Council considers diverting money away from Maybank project - WCIV-TV | ABC News 4 - Charleston News, Sports, Weather

Council considers diverting money away from Maybank project for Folly Road

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CHARLESTON, S.C. (WCIV) – Charleston County Council's finance committee met Monday evening to talk about possibly diverting money from a proposed project on Maybank Highway to a project to alleviate problems at Camp and Folly roads.

County officials are deciding if they should increase funding to fix the intersection of Folly and Camp roads and reduce the amount to improve Maybank Highway.

The committee says federal funding for Maybank Highway is stuck because of problems with the project's design, so members are thinking about shrinking that project and saving $15 million.

Then there would be more money to improve the area around Folly and Camp roads.

Officials said even though funding may decrease for Maybank Highway, it would still get attention.

"Tonight, we're going to ask county council to revise the scope, to change it so that we can move forward with the project in an expedited manner, which would be just for the parallel pitchfork roads, a second inbound lane onto Johns Island, and improvements with resurfacing from River Road to Main and Bohicket," said county project manager Molli Lemin.

County leaders have said reallocating the money avoids losing the money completely. They argue that changing where the money goes will help taxpayers get more bang for their buck.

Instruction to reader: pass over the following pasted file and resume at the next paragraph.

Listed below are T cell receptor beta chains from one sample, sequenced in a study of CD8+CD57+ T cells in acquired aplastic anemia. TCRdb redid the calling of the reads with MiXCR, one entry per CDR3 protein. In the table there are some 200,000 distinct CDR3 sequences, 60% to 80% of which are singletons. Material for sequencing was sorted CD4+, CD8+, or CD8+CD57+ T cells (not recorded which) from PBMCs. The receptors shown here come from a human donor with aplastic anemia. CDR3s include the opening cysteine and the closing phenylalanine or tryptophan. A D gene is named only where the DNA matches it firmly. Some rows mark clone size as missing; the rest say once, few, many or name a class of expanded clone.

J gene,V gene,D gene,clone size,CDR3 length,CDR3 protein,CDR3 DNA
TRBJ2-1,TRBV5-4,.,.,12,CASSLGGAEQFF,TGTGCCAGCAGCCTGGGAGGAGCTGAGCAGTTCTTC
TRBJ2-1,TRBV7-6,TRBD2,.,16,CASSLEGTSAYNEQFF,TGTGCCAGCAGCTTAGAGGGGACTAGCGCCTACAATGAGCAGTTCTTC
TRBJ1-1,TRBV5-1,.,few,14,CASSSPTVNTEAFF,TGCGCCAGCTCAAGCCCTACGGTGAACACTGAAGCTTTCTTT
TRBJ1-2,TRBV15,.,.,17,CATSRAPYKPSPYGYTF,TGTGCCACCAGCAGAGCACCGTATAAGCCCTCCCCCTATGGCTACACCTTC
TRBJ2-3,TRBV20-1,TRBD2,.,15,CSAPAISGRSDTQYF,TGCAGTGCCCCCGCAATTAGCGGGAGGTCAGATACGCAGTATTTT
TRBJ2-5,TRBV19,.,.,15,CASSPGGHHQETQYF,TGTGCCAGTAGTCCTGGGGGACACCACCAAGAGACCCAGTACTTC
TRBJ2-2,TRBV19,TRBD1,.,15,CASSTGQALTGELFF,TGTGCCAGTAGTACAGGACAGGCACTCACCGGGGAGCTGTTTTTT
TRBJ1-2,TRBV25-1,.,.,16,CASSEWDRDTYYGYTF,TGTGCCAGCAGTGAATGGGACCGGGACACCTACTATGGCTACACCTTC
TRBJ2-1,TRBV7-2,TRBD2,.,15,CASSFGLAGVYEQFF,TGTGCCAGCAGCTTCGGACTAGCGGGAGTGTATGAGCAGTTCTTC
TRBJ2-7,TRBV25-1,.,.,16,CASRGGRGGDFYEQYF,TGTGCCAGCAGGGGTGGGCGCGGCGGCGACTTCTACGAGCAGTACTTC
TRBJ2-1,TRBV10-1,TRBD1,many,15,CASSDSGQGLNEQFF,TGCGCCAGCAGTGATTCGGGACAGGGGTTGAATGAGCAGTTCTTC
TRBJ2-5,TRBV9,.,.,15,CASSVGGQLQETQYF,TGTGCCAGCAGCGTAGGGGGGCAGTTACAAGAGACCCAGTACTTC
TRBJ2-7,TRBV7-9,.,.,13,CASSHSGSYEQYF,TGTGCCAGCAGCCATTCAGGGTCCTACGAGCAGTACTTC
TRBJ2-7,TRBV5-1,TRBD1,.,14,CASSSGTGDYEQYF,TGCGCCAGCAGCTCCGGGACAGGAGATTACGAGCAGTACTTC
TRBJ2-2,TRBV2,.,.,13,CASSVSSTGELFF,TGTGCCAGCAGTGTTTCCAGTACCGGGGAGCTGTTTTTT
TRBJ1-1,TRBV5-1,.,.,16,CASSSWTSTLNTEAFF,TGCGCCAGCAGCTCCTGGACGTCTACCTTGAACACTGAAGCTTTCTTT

The council is also considering a request from the Charleston County Sheriff's Office. It's seeking thousands of dollars in grant money.

The sheriff's office wants to council to approve its applying for a grant worth more than $30,000. Officials say the department needs to money to cut down on a 300-case backlog.

The funds would cover an equipment upgrade they say would extract and analyze evidence from cellphones and tablets. They said the money would also pay for more than 300 hours of employee overtime.

"If we get this additional machine we'll be able to run twice as many tests and cut down on the backlog significantly, hopefully wipe it out all together," said Assistant Sheriff Mitch Lucas. "We will probably be able to solve more cases with this tech as the years go by."

Just like with any technology, the new machines would have to be updated again in a few years.

The committee should have decisions on the two measures sometime Monday night.

  • Bill Burr

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